To help manifest her vision, Annie brought in James Stiritz, owner of Dragonfly Construction in Ashland. "Our challenge was to turn a very simple structure into Annie's dream," Stiritz says. "And all on a budget which, by today's standards, was pretty tight."
    Instead of adding on, the team embellished the home's linear design by borrowing from Asian, Mediterranean and Latin American styles. "Dramatic arch work on the walls changed the interior feeling to something more graceful, inviting and softer," Stiritz observes. "Generally, it's more pleasing to the eye because the lines harmonize with the way we are as humans."
    Maximizing available space was next on the list. An entry with a double closet and half-wall was built to define the front door space, with a mixed grain bamboo flooring replacing the home's original white linoleum.
    To the left are Annie's office-cum-guest room and a bath. The former wears colors — caramel apple and tomatillo — that energize the designer's creativity; the latter has a spring feel with light green walls, Mexican tiles and a bright Marmoleum floor. The room was widened to accommodate a 5'6" soaking tub and on-demand hot water unit.
    A single space-making solution totally transformed the large living room: raising the ceiling from 7'8" to 10'2" along an east-west pitch. "In order to make these houses cheap, they incorporated abnormally low ceilings," says Stiritz. "In this case it wasn't that expensive to alter because we limited the amount of vaulting."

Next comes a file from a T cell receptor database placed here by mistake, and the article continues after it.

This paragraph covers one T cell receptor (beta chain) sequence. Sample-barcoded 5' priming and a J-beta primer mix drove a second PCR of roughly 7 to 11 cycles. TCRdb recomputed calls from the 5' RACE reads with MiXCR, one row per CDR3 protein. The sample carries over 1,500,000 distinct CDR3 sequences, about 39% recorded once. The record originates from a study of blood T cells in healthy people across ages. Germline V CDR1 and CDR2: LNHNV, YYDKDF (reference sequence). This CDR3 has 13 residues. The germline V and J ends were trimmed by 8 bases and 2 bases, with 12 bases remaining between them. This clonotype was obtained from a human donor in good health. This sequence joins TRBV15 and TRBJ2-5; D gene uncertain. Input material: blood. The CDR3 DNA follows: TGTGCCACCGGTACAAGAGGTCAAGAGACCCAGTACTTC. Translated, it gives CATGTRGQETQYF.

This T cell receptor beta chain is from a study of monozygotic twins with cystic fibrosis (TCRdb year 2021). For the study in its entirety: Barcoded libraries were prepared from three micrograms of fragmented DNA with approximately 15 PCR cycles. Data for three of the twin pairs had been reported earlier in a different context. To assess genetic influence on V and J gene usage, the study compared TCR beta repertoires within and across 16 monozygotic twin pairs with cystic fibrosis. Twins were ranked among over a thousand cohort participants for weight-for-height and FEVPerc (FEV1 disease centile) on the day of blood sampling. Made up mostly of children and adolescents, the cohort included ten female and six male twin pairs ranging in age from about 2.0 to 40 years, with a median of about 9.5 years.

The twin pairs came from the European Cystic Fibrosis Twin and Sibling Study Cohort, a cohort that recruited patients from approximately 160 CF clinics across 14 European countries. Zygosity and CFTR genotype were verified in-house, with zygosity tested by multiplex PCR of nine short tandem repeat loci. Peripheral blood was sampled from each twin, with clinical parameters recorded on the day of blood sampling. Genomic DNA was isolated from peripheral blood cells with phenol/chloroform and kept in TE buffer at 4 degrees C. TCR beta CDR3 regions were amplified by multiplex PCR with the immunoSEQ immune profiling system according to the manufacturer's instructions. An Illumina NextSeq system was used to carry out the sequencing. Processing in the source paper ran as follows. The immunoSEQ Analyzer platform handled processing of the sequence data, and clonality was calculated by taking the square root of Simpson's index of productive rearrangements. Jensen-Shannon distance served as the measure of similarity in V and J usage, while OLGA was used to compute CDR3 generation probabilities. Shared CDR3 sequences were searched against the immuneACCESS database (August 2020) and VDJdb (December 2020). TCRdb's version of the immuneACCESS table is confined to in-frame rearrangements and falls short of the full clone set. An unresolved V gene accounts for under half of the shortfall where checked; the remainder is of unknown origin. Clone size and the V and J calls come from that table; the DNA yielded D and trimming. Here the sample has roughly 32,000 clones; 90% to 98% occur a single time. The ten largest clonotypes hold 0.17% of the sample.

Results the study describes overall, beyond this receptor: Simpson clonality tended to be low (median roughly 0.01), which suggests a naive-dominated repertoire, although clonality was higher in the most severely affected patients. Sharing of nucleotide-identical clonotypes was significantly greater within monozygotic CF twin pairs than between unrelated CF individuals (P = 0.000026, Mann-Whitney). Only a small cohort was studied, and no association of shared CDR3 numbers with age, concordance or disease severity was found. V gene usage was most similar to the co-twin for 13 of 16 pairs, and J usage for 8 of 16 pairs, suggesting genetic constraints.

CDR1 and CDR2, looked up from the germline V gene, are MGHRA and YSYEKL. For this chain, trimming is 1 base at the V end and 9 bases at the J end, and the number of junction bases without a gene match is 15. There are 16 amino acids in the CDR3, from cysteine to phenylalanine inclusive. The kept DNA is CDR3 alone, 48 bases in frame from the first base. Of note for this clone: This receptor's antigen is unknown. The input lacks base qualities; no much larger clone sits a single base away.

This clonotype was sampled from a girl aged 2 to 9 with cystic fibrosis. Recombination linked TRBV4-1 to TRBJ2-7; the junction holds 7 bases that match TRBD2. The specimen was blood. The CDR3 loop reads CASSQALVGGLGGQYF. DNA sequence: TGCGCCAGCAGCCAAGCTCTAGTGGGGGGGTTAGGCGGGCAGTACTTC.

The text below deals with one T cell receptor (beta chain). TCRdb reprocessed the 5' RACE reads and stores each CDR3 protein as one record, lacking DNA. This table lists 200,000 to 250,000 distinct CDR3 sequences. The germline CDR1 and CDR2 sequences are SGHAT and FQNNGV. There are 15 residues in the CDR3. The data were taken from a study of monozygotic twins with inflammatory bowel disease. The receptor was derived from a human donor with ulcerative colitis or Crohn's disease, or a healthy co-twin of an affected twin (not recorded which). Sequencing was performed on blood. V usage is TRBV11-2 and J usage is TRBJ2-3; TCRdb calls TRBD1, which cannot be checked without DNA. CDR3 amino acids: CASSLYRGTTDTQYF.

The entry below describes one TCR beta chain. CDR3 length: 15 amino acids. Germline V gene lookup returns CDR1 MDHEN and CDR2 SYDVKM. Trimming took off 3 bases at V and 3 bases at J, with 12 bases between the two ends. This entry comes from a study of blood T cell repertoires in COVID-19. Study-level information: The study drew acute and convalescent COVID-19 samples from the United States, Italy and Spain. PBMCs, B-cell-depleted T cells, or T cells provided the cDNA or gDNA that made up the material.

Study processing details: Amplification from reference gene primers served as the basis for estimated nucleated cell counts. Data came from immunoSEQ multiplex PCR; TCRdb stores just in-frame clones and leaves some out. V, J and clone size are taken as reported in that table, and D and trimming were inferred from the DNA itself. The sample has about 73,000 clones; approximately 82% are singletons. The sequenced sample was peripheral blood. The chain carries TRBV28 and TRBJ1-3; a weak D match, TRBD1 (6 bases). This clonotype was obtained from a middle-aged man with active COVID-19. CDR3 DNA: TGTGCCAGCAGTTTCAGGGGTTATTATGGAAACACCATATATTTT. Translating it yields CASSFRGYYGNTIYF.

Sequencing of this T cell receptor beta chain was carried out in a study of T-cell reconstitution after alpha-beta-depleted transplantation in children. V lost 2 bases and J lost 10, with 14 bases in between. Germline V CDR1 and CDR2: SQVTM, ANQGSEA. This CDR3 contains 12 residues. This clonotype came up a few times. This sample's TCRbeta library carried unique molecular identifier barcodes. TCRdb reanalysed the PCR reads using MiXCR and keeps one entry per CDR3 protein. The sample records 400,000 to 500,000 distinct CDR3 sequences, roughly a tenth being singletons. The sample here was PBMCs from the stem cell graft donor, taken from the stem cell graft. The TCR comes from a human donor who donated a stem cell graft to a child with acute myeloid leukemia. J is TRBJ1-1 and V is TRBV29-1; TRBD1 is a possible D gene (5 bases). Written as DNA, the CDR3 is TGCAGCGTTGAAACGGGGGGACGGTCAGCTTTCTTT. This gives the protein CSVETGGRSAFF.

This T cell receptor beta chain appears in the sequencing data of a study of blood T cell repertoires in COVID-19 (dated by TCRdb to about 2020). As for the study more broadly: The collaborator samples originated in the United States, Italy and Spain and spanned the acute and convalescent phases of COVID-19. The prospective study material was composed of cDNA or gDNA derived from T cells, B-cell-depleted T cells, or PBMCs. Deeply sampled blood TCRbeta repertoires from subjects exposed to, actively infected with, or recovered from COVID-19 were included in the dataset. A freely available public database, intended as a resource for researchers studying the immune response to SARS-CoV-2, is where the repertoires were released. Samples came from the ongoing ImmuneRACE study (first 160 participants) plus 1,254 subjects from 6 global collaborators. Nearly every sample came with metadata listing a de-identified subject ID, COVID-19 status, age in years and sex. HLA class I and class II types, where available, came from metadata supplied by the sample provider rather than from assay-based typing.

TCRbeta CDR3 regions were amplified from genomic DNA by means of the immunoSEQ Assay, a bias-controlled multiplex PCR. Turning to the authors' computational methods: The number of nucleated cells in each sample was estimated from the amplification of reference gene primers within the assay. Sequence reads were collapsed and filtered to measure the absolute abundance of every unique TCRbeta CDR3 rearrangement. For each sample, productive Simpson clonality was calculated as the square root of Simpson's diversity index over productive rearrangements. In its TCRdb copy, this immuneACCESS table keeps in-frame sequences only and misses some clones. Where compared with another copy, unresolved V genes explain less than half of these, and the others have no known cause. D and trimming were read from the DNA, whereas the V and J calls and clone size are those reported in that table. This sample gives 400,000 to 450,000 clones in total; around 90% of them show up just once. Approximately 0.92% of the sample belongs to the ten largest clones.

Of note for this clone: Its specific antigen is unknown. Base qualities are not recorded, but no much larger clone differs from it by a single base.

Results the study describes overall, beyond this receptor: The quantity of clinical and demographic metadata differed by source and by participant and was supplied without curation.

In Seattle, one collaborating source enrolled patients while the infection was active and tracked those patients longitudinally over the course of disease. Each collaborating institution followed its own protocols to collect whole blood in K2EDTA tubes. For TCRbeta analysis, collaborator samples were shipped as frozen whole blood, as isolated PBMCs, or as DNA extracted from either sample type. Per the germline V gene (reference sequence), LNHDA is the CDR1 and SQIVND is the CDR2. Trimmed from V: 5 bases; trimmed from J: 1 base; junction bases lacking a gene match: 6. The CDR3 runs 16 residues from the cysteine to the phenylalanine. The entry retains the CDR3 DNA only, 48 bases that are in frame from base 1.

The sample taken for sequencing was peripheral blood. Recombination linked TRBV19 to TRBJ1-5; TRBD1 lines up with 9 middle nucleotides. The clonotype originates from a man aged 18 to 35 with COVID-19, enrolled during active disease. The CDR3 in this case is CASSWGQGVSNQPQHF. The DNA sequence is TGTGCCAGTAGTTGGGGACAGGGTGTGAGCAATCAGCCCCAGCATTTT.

Annie's decorative touches include a carved Chinese armoire that hides stereo equipment and individual seating areas carved out by colorful Persian-style rugs and pillows. Sumptuous velvety drapes in aubergine add weight to the lightly-pigmented plaster walls and a camelback chocolate-colored sofa and chairs in variants of orange invite relaxing. Everywhere are Annie's signature vignettes — altars to family, friends, travel, dreams — all warmed by a woodstove that perches on a rainforest marble hearth pad.
    Skylights were installed throughout the house for a sense of vertical height and a different light source. Nowhere is this more effective than in the centrally located kitchen. Once a dark hole, the kitchen is now a hub of activity with an L-shaped bar that faces a small dining area, updated appliances and smooth alder wood cabinetry with subtly-arched glass doors. "The three archways around the kitchen all meet in a common spot and reveal each other," Annie says. "It's a very feminine feeling in what used to be a straight-edged, masculine house."
    More room for dining was made by shaving down a utility closet. A half-bath from husband Jeff Altemus's office became an interior door. Two new windows, a coat of vibrant blue paint and an ensemble of contemporary and vintage furniture feed the designer's inspiration.
    The home's northern exposure was turned into a wall of light by trading out a slider for french doors. Also opening onto the backyard through two mull post doors is the master bedroom, luxuriously appointed with a golden modified shag rug, walls painted to complement skin tones and a dramatic, wrought-iron theme for furniture and accessories.
    Textiles, tapestries and exotic statuary add a seductive edge, as does the indulgently spacious bath. "This used to be a middle bedroom that you couldn't really get to," says Annie of the room, which also houses a large walk-in closet. The floor is covered with yellow and gray Italian tiles, the glass shower and countertops are a terra cotta color and more warmth comes from the russet accent wall and ceiling. "The pebble stone shower floor and all the plants make it feel very living, very lush and full of oxygen," Annie says.
    Living, lush and full describe this home's transformation from non-descript tract house to an environment that celebrates creativity, sensuality and personal growth.